US online ad growth slows in 2008's first half

The growth in U.S. online advertising spending slowed down significantly in the first half of 2008.

U.S. online advertising, the motor that fuels most Internet companies large and small, including Google, Yahoo, Facebook and MySpace, has seen its growth lose significant speed in the first half of this year.

Compared with the first half of 2007, online ad spending grew 15.2 percent to US$11.5 billion in the U.S., the Interactive Advertising Bureau (IAB) announced Tuesday.

That growth rate is significantly reduced from the 27 percent increase recorded in the first half of 2007, compared with the same period in 2006.

And in the first half of 2006, online ad spending grew even faster, at a 37 percent clip over the same period in 2005.

Nonetheless, the IAB called the growth rate in the first half of 2008 "strong" considering the economic upheaval and its detrimental effect on the advertising industry as a whole.

However, the considerable deceleration in online ad spending growth might be cause for concern, considering the online advertising boom of the past five years has led to a lot of innovation and investment in Web services and technology.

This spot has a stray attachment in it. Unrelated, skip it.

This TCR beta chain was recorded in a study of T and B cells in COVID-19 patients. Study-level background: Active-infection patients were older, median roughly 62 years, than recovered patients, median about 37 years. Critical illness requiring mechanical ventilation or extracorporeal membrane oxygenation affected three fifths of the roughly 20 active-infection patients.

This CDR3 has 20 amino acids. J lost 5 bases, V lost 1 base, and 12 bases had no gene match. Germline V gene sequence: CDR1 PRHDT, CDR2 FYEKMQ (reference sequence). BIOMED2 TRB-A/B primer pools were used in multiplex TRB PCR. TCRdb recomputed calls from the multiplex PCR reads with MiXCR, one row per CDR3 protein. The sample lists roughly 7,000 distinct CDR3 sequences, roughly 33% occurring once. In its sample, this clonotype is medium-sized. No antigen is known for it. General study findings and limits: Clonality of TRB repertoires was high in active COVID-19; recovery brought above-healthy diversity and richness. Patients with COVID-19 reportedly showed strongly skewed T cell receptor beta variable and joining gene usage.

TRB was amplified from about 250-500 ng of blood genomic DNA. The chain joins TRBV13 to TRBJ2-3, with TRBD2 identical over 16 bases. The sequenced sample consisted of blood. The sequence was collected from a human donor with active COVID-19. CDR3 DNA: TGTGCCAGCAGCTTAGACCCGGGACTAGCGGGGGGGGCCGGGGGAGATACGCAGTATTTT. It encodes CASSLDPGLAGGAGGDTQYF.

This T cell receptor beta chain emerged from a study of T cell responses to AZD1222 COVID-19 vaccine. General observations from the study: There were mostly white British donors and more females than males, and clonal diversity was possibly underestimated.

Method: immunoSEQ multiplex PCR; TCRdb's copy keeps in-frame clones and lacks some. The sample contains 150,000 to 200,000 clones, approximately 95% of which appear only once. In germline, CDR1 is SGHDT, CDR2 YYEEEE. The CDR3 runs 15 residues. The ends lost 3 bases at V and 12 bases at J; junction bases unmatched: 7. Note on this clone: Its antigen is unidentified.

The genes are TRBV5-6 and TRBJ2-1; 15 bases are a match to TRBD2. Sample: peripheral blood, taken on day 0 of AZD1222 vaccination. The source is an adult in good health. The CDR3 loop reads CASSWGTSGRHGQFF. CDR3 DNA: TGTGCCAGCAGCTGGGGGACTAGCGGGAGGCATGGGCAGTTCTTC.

Online advertising has allowed Google to grow into one of the world's most important companies and to extend its scope beyond search to challenge Microsoft in business software and to shake up the mobile market with various initiatives like its Android platform, among other things.

The high growth online advertising climate had a direct result in the development of a new generation of community-focused, Web-hosted services like video and photo sharing, online music streaming, blogging, wikis, syndicated feeds, social networks and social news, to mention a few.

Many of these Web 2.0 services that were originally designed for and adopted by consumers are now finding their way to the workplace where they are being applied to a variety of processes like sales, marketing, customer support and internal communication and collaboration.

The good news for Google is that search advertising not only remained the largest ad format but actually increased its piece of the spending pie from 41 percent in the first half of 2007 to 44 percent. Display ads, such as banners, digital video and rich media, accounted for 33 percent of the spending, increasing their market share 1 percentage point. The classifieds format saw its pie shrink from 17 percent to 14 percent of the total.

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Juan Carlos Perez

IDG News Service
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